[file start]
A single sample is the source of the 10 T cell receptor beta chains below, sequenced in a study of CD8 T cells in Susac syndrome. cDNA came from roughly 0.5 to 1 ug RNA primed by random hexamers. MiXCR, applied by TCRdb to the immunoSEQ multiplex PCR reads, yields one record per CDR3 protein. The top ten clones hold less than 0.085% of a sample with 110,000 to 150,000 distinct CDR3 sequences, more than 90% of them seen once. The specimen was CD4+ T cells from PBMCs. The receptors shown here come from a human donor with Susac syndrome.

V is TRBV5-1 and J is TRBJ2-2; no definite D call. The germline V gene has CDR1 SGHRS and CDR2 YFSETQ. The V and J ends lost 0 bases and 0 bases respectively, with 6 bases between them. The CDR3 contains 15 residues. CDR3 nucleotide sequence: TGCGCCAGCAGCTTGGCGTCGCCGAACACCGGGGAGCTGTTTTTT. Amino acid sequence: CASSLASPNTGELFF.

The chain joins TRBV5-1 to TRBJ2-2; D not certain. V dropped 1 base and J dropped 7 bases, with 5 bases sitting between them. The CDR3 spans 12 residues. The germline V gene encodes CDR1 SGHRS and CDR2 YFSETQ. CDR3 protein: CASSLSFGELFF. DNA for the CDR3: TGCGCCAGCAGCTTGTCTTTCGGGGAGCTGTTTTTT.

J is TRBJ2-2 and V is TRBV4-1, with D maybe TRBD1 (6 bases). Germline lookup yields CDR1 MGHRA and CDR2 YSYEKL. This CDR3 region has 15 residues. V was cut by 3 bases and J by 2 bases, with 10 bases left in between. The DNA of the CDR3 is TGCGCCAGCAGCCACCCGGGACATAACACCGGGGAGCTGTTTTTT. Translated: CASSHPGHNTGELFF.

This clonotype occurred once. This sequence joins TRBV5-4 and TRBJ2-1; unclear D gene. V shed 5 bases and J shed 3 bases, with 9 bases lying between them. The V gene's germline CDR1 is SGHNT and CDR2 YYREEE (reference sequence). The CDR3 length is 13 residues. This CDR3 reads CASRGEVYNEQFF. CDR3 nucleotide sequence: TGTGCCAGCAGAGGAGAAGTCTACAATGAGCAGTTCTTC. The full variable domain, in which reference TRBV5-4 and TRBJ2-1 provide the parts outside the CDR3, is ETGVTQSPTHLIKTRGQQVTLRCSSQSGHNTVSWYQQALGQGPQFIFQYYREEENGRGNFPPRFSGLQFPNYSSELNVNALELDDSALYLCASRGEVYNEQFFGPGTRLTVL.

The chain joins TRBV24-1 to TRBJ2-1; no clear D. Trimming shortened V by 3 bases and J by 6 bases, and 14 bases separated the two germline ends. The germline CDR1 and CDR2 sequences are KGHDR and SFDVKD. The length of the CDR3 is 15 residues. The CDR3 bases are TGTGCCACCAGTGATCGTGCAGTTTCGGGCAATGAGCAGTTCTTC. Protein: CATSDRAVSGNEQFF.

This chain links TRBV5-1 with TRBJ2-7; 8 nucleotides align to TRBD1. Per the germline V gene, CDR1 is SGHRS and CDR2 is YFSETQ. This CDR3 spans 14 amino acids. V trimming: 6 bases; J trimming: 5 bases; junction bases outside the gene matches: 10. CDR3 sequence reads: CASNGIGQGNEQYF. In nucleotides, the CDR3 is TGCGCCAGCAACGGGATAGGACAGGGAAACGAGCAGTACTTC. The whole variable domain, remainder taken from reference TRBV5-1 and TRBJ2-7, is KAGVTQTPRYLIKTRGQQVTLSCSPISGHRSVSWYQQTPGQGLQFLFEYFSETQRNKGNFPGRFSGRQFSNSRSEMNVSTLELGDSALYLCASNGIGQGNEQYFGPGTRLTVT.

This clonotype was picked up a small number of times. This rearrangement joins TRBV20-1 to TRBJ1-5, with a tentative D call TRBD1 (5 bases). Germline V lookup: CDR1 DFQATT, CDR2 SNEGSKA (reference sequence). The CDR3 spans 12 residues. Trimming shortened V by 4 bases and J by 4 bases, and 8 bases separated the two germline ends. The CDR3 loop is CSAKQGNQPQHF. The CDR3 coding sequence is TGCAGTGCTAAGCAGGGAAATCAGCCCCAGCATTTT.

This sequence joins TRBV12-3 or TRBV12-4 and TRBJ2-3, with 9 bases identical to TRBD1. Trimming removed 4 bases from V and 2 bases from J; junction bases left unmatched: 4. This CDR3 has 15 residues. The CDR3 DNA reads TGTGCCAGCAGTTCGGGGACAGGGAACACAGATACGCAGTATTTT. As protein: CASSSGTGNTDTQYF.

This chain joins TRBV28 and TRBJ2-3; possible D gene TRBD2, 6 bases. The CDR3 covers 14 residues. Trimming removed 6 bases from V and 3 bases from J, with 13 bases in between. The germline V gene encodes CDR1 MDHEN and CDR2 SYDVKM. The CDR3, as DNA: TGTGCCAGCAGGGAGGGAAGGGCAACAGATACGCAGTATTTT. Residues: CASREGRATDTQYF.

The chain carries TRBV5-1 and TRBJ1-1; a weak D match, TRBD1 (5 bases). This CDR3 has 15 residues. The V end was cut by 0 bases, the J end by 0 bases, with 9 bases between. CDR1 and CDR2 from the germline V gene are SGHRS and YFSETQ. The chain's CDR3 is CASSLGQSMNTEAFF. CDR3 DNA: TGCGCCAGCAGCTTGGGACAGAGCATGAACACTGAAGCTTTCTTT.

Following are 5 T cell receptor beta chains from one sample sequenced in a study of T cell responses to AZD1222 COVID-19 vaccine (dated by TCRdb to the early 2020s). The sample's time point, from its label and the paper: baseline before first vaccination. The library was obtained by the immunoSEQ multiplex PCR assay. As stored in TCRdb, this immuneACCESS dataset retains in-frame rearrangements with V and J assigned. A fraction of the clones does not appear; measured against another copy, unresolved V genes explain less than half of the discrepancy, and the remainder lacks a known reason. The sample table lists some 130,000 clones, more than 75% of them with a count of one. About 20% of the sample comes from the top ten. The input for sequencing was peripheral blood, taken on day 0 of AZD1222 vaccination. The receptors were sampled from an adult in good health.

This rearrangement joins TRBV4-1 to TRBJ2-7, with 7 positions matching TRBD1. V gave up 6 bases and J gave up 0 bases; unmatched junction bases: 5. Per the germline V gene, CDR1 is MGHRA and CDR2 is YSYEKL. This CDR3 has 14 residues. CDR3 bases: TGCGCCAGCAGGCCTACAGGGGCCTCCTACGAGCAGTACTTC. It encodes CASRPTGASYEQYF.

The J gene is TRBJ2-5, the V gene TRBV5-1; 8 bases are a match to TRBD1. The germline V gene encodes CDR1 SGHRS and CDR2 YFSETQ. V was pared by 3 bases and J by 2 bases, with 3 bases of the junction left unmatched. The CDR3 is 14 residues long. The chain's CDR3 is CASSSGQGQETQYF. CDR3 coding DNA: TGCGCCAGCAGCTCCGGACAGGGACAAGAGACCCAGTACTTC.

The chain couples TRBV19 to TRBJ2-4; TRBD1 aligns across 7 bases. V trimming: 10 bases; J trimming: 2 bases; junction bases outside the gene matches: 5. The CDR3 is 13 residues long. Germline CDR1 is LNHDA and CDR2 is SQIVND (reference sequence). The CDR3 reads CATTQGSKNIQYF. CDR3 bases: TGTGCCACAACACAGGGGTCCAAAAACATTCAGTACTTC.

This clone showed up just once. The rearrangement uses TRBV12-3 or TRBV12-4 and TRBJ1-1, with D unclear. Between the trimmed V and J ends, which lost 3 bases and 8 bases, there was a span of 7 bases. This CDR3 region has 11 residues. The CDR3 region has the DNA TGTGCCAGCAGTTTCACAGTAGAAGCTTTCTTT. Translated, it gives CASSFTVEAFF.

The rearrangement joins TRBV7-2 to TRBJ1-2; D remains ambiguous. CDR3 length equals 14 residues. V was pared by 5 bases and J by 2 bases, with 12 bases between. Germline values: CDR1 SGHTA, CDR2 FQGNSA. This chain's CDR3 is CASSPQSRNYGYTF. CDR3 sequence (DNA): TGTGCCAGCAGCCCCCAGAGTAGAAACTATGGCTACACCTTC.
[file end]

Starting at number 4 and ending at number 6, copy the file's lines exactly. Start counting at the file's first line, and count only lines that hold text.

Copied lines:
J is TRBJ2-2 and V is TRBV4-1, with D maybe TRBD1 (6 bases). Germline lookup yields CDR1 MGHRA and CDR2 YSYEKL. This CDR3 region has 15 residues. V was cut by 3 bases and J by 2 bases, with 10 bases left in between. The DNA of the CDR3 is TGCGCCAGCAGCCACCCGGGACATAACACCGGGGAGCTGTTTTTT. Translated: CASSHPGHNTGELFF.

This clonotype occurred once. This sequence joins TRBV5-4 and TRBJ2-1; unclear D gene. V shed 5 bases and J shed 3 bases, with 9 bases lying between them. The V gene's germline CDR1 is SGHNT and CDR2 YYREEE (reference sequence). The CDR3 length is 13 residues. This CDR3 reads CASRGEVYNEQFF. CDR3 nucleotide sequence: TGTGCCAGCAGAGGAGAAGTCTACAATGAGCAGTTCTTC. The full variable domain, in which reference TRBV5-4 and TRBJ2-1 provide the parts outside the CDR3, is ETGVTQSPTHLIKTRGQQVTLRCSSQSGHNTVSWYQQALGQGPQFIFQYYREEENGRGNFPPRFSGLQFPNYSSELNVNALELDDSALYLCASRGEVYNEQFFGPGTRLTVL.

The chain joins TRBV24-1 to TRBJ2-1; no clear D. Trimming shortened V by 3 bases and J by 6 bases, and 14 bases separated the two germline ends. The germline CDR1 and CDR2 sequences are KGHDR and SFDVKD. The length of the CDR3 is 15 residues. The CDR3 bases are TGTGCCACCAGTGATCGTGCAGTTTCGGGCAATGAGCAGTTCTTC. Protein: CATSDRAVSGNEQFF.